I am always so excited when a new research based baby feeding book comes out! This means I have another resource to share with parents. And this book is written by a Registered Dietitian with twin boys of her own at home.
Introducing Yaffi Lvova from Baby Bloom Nutrition and her new Stage-By-Stage Baby Food Cookbook: 100+ Purées and Baby-Led Feeding Recipes for a Healthy Start.
I am so thankful that Yaffi agreed to answer a few questions so we could all learn a few tips on feeding babies, toddlers and about the many amazing nutrition projects Yaffi runs when she is not chasing around her wee crew. My favourite part of the interview are the hands on strategies to get babies and toddlers into the kitchen from early on! So keep reading 🙂
Yaffi, tell us about why you started specialising in child nutrition.
I never saw myself as a pediatric dietitian. When I finished school and my internship, I was a clinical dietitian trying to find my path. After a struggle with infertility, high-risk pregnancy, and subsequent problems with tongue tie, lip tie, breastfeeding issues, and then food allergies, I just felt called to help new parents adjust to parenthood in a way that could be more graceful than my own transition. These problems are all common, so there is a chance to have a great impact during one of the most important transitions in a person’s life – the metamorphosis of self into parent.
What are your top 3 tips for successfully starting solids in a safe and stress free way?
I’m such a big fan of Baby-led Weaning (or “Baby-led Feeding”). This is one of the few times when we as parents can be “lazy” but also be doing the right thing for our kids. My top three tips would be:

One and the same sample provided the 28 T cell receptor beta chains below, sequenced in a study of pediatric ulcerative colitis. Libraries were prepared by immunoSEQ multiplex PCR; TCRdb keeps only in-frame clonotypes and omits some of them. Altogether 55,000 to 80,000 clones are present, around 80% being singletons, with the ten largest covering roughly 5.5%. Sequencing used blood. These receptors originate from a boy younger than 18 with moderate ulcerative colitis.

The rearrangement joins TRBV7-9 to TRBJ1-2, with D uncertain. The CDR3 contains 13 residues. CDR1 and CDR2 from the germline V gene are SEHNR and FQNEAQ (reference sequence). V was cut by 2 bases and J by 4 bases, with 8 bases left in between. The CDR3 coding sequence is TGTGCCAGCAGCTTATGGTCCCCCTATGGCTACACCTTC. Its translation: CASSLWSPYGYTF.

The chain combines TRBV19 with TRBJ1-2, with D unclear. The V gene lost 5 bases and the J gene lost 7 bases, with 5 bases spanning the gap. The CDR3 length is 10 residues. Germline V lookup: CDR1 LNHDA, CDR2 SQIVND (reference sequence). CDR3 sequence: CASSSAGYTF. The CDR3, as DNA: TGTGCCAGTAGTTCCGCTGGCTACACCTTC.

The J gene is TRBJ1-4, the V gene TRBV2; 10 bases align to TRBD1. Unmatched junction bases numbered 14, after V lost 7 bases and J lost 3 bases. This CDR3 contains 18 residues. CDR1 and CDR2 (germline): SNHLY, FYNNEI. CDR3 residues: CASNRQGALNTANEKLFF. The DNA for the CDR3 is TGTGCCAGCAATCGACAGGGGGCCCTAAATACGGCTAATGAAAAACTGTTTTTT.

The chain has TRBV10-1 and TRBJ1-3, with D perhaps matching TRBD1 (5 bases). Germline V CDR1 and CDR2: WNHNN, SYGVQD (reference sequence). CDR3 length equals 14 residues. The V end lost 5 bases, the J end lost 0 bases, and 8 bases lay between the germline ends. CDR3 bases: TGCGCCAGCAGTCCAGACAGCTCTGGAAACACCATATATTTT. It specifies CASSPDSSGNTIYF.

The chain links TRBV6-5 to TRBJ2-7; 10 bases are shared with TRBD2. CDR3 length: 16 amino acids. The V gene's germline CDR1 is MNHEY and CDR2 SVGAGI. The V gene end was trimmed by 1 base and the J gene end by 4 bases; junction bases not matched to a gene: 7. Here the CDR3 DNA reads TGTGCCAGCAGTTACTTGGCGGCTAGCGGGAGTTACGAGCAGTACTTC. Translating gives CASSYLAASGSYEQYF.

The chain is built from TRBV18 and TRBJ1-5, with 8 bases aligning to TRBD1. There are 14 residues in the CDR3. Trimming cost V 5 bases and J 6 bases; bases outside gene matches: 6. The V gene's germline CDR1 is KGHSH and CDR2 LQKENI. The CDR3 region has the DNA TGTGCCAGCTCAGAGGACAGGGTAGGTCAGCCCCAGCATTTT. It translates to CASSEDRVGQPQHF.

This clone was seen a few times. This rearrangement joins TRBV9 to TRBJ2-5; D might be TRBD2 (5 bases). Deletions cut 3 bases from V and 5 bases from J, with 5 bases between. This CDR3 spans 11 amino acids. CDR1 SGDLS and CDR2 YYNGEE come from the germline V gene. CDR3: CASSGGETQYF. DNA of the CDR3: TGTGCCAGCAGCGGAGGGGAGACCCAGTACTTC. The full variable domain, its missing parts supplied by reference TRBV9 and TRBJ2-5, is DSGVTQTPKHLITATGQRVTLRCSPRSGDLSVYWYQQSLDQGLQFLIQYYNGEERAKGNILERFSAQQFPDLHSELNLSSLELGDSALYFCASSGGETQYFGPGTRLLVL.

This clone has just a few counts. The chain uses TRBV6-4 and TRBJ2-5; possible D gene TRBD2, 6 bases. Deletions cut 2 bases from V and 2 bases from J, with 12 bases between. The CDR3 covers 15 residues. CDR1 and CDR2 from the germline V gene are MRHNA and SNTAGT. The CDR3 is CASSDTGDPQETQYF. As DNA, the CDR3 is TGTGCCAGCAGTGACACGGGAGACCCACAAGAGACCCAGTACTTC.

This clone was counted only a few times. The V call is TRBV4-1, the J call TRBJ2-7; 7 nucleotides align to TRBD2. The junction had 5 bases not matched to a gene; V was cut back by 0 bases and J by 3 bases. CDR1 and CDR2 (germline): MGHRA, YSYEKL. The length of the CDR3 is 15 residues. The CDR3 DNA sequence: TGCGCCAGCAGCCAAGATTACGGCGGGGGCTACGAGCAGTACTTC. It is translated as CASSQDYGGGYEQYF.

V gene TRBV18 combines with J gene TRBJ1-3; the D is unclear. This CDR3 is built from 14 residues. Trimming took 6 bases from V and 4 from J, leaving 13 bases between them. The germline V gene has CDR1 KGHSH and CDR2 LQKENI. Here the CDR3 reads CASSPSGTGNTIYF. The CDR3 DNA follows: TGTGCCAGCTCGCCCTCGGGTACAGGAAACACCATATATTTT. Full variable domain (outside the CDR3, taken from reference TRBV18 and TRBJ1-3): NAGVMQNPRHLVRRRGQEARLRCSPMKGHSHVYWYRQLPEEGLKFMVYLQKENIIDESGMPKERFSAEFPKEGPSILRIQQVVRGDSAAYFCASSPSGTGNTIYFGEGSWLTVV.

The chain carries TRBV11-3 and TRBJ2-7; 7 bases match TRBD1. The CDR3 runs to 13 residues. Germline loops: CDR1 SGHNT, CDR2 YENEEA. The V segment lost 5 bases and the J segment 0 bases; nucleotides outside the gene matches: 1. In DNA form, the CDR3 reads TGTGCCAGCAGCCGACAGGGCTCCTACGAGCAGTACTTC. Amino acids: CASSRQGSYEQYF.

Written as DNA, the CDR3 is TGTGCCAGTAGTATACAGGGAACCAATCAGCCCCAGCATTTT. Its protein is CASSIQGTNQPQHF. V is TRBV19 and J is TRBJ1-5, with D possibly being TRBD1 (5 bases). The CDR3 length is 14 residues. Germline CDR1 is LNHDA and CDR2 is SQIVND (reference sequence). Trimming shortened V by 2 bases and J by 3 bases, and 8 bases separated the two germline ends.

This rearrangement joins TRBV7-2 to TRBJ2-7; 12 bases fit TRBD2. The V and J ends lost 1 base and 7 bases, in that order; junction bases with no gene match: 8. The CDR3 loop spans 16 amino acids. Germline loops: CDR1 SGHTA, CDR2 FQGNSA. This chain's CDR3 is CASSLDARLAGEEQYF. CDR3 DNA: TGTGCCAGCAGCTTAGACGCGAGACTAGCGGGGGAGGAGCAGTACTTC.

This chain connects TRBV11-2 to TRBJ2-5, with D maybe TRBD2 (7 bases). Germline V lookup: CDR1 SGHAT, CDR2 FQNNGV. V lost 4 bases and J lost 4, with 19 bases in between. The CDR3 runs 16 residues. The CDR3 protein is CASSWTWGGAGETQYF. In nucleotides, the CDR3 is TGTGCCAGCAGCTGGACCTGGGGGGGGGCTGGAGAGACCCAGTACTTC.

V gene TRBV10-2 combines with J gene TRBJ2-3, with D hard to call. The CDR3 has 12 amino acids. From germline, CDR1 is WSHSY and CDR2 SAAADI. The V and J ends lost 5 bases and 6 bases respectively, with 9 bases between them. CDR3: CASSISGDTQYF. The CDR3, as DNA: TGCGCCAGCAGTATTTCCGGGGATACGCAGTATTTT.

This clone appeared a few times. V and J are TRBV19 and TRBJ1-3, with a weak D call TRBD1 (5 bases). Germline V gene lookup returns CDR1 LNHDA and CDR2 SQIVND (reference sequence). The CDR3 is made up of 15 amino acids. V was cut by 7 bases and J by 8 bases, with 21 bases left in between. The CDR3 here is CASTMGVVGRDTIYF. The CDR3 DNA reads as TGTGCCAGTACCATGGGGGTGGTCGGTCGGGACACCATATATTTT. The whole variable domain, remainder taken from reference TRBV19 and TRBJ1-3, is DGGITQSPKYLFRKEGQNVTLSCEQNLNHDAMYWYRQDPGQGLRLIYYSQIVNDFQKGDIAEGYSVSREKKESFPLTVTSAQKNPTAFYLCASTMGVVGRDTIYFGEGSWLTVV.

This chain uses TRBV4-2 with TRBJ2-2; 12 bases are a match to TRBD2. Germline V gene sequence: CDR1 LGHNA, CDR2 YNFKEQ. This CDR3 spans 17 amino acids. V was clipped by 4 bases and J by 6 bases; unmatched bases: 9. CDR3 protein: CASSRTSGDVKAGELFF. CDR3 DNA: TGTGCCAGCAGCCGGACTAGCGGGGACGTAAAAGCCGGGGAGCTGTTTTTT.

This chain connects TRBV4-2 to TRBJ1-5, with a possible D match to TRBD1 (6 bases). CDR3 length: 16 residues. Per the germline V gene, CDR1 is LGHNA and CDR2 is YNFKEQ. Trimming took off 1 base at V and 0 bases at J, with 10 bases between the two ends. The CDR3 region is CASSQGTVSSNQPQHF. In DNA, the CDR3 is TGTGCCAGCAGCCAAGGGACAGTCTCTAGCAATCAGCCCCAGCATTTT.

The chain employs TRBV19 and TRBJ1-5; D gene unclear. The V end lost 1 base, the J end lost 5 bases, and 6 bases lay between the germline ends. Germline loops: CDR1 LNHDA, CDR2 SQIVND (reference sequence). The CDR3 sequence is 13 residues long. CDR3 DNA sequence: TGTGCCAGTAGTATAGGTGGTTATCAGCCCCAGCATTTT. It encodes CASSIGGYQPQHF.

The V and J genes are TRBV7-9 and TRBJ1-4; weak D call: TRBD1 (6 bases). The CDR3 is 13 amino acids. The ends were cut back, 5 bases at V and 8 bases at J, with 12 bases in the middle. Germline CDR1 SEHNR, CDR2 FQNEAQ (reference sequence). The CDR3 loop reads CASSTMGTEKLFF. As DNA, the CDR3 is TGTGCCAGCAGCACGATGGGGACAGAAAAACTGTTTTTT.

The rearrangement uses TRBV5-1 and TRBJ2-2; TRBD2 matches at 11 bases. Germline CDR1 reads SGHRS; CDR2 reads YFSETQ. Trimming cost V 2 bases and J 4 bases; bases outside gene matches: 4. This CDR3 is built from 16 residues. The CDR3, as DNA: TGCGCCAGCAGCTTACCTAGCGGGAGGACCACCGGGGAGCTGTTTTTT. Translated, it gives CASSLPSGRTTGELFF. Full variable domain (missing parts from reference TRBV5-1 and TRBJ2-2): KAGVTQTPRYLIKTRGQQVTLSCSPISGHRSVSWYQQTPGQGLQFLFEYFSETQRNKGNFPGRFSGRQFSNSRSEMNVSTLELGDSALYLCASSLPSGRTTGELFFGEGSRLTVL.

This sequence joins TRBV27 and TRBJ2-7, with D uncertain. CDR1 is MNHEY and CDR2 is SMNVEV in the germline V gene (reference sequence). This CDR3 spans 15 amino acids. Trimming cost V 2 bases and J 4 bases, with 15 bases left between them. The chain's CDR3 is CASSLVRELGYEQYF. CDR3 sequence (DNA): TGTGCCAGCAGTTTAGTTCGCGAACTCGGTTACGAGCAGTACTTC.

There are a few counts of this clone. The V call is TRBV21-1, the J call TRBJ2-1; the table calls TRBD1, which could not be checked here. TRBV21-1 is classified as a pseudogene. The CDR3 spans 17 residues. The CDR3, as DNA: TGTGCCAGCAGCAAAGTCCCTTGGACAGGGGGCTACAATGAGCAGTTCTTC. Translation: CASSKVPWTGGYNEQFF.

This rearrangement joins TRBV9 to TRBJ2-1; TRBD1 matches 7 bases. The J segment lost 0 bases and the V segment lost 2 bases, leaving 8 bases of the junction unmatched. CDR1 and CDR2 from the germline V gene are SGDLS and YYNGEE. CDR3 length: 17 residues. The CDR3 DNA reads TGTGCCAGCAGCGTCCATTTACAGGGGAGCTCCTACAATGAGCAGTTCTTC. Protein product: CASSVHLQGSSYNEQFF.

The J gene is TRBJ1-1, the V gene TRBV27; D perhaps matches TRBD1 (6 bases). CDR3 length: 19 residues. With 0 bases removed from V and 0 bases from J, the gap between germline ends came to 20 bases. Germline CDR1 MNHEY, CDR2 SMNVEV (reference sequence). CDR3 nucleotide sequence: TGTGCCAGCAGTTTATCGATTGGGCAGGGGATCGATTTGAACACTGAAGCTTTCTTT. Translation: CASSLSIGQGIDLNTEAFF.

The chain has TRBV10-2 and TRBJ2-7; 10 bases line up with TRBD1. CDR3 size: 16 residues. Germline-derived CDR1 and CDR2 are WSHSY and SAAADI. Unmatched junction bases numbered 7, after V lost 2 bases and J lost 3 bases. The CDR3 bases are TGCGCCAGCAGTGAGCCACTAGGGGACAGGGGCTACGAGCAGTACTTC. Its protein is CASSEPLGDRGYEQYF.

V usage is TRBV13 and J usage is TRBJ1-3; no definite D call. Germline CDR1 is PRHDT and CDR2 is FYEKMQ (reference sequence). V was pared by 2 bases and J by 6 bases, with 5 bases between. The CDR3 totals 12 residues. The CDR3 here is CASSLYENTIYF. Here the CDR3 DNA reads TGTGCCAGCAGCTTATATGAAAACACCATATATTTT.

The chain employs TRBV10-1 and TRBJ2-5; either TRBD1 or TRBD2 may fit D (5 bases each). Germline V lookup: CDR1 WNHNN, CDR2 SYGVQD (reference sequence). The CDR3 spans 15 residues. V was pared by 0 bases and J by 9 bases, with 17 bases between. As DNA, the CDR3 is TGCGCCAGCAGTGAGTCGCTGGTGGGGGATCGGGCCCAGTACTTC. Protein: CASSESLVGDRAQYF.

1) Wait until the right time. Wait for those readiness signals. These signals allow baby to be confident in feeding and allow the parent to know that their child can eat safely. (Read more about readiness signals – Natalia)
2) Feed in a way that makes both parent and child comfortable. While I love Baby-led Weaning, if it causes undue stress on the parent, then it’s not the right path for them. Ideally, they should touch base with a feeding professional in order to feel more comfortable. Children pick up on stress. We have to be conscious to send the message that food is safe, and something to be enjoyed, not feared.
3) Enjoy food with your child. Many of us, as adults, have a difficult relationship with food and with our bodies. By enjoying food alongside your child, as they explore new tastes, textures, and smells, we can also re-engage with food in an enjoyable and healing way.
Any cooking tips you can share with the parents of babies?
Bring kids into the kitchen as early as possible! If your child is safe to be front-facing in a carrier, they can participate. Make some bread and have them feel the dough. As far as the food you’re giving them, the world is your oyster! Just be mindful of temperature and salt content (little kidneys can’t handle a full dose of salt) and you can have fun with this time. Look at cultures around the world for inspiration! In Latin America, spicy food isn’t avoided. Show your child your own culture through food.
Baby led weaning or purees? Or both?
Both! There is a place for both, and ideally, a combination will be used. Purees can be given in a Baby-led Weaning style way by giving the child a loaded spoon. There are those out there who take a hard line when it comes to this question, but there really is no reason to solidly commit to one method or the other. As adults, we enjoy both solids and purees – ice cream, mashed potatoes, creamy soups, dips. Solid foods and purees also work different muscles – muscles that will be important for language development and even for shaping the mouth! It’s amazing to read about how jaw configuration changed when we started giving only purees to babies.